There is a need for improved storage capacity estimates at the global, regional and local levels, and for a better understanding of long-term storage, migration and leakage processes. Addressing the latter issue will require an enhanced ability to monitor and verify the behaviour of geologically stored CO2. The implementation of more pilot and demonstration storage projects in a range of geological, geographical and economic settings would be important to improve our understanding of these issues.
Major knowledge gaps that should be filled before the risks and potential for ocean storage can be assessed concern the ecological impact of CO2 in the deep ocean. Studies are needed of the response of biological systems in the deep sea to added CO2, including studies that are longer in duration and larger in scale than those that have been performed until now. Coupled with this is a need to develop techniques and sensors to detect and monitor CO2 plumes and their biological and geochemical consequences.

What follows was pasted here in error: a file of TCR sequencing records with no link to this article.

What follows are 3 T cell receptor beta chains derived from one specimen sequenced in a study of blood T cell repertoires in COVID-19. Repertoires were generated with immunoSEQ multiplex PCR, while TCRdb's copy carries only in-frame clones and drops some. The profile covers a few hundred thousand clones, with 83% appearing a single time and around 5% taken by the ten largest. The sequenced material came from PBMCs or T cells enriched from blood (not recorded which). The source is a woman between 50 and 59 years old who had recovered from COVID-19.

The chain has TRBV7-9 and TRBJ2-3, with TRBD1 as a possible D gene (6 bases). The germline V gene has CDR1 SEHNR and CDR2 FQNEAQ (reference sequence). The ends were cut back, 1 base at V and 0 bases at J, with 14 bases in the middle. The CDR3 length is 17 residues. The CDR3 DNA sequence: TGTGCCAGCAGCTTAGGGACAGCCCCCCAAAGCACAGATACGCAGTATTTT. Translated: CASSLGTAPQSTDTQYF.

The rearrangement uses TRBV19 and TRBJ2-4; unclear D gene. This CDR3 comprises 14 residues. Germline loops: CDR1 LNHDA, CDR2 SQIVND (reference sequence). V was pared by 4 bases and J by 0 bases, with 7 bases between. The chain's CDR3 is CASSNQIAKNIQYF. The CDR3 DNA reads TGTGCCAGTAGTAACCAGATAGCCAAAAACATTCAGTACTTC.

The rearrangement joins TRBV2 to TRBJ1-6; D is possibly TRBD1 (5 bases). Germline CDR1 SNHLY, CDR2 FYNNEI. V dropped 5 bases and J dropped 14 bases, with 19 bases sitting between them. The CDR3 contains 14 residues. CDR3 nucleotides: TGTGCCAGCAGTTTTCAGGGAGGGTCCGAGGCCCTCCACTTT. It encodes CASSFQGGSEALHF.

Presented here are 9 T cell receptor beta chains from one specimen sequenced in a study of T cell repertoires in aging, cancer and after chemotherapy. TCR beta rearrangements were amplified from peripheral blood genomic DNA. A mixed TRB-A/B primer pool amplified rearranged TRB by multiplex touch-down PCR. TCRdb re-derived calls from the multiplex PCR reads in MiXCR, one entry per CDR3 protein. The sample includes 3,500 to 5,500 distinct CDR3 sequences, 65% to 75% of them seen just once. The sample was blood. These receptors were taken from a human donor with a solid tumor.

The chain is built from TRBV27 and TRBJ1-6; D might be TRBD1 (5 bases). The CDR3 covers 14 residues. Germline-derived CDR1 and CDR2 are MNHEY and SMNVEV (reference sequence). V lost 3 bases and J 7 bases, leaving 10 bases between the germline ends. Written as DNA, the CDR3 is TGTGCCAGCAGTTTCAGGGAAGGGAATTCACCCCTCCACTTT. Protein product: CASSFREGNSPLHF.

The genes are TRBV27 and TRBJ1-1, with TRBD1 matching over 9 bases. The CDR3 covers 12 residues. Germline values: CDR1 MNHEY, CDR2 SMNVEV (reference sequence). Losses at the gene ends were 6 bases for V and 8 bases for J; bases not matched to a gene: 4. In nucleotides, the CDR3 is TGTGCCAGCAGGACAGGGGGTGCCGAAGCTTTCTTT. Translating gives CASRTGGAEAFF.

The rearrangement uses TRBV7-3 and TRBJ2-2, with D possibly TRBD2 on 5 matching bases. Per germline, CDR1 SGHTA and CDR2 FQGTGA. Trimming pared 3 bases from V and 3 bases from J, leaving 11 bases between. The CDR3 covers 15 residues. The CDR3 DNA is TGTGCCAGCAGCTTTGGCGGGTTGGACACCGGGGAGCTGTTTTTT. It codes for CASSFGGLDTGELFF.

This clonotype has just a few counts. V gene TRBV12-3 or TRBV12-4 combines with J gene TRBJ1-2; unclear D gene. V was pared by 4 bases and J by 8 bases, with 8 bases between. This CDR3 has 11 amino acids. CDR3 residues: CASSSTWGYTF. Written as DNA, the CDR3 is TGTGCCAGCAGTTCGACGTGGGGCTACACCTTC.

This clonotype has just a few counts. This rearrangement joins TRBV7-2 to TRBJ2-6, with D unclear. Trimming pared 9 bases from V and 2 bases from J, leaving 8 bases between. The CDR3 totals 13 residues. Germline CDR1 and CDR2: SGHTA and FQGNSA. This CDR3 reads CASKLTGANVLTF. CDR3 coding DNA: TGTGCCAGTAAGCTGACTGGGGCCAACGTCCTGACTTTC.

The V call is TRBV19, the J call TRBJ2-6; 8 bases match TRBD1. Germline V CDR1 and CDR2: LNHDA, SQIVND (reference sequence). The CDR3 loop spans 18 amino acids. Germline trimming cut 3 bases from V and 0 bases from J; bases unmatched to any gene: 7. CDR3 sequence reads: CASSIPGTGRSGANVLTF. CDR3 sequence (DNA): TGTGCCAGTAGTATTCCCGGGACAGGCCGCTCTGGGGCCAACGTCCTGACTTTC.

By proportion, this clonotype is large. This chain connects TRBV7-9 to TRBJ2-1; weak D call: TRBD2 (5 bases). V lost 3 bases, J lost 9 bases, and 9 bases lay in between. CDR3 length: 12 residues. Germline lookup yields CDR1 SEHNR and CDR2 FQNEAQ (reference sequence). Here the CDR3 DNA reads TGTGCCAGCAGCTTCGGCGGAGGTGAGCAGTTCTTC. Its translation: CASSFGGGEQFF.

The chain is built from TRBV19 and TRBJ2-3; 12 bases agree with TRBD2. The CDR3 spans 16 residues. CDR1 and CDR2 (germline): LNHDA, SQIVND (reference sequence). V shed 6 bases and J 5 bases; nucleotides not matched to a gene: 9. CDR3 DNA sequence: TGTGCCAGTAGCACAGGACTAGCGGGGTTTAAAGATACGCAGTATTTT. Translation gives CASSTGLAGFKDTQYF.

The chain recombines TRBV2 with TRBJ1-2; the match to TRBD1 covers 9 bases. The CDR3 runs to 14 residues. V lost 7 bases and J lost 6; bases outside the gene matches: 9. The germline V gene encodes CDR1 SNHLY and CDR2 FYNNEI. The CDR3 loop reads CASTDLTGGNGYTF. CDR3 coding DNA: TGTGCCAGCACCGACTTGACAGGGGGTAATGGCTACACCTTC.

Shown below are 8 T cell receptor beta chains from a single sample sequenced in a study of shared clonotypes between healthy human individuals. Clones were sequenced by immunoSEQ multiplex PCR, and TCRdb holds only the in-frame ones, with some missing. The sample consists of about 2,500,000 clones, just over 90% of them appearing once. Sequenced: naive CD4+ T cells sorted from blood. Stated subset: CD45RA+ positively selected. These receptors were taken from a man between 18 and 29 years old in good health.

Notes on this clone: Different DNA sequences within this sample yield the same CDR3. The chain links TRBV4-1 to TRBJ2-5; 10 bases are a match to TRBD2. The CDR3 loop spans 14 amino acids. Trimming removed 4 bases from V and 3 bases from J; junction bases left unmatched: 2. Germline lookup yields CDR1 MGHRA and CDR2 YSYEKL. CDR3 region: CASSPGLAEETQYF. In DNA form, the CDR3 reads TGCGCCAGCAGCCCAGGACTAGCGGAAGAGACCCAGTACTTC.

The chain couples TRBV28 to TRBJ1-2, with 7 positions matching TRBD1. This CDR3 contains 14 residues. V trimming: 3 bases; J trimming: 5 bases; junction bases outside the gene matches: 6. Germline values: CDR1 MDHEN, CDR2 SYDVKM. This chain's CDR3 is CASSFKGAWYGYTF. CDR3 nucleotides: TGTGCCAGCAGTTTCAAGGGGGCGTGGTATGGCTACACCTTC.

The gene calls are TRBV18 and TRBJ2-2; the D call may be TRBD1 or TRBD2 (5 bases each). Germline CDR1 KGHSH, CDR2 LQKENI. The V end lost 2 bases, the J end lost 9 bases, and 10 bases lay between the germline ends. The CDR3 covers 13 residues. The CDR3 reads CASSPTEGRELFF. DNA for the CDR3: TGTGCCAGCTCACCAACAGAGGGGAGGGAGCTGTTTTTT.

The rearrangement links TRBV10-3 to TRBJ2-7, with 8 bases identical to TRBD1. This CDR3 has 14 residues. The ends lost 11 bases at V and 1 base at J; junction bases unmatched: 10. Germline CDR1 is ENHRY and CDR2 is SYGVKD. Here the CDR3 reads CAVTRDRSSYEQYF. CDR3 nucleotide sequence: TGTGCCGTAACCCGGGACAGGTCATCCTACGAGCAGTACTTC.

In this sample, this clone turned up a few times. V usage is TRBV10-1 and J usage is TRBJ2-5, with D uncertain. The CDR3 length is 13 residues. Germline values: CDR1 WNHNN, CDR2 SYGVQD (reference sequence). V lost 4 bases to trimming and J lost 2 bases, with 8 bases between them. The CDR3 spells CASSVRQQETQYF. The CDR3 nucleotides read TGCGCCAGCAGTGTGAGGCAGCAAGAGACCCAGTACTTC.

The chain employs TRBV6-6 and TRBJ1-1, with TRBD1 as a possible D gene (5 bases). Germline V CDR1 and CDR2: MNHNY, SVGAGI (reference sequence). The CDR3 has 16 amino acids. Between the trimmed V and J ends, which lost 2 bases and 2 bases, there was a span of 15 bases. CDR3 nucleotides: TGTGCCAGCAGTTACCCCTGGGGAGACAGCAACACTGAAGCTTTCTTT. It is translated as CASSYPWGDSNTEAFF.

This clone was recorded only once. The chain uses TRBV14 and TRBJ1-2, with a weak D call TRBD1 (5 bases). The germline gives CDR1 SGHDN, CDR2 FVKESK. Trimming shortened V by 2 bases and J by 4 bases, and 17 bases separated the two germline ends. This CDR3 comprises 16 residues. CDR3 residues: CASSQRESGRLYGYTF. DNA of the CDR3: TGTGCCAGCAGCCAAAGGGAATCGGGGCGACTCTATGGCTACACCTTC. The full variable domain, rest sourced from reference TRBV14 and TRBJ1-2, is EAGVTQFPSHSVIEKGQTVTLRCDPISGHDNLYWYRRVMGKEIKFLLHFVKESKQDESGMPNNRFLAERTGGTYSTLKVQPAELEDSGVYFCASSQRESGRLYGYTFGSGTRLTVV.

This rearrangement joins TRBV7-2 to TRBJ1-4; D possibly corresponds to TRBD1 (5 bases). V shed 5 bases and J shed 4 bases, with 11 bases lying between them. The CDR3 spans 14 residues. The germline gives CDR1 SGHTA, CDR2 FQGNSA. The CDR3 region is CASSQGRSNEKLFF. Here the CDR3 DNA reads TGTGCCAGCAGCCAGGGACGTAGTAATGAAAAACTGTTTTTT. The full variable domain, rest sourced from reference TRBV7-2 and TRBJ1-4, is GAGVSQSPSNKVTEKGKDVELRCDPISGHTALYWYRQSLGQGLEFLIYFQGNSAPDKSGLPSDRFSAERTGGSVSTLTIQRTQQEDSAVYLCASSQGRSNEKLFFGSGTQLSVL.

Current knowledge about the legal and regulatory requirements for implementing CCS on a larger scale is still inadequate. There is no appropriate framework to facilitate the implementation of geological storage and take into account the associated long-term liabilities. Clarification is needed regarding potential legal constraints on storage in the marine environment (ocean or sub-seabed geological storage). Other key knowledge gaps are related to the methodologies for emissions inventories and accounting.
Global contribution of CCS to mitigating climate change
There are several other issues that would help future decision-making about CCS by further improving our understanding of the potential contribution of CCS to the long-term global mitigation and stabilization of greenhouse gas concentrations. These include the potential for transfer and diffusion of CCS technologies, including opportunities for developing countries to exploit CCS, its application to biomass sources of CO2, and the potential interaction between investment in CCS and other mitigation options. Further investigation is warranted into the question of how long CO2 would need to be stored. This issue is related to stabilization pathways and intergenerational aspects.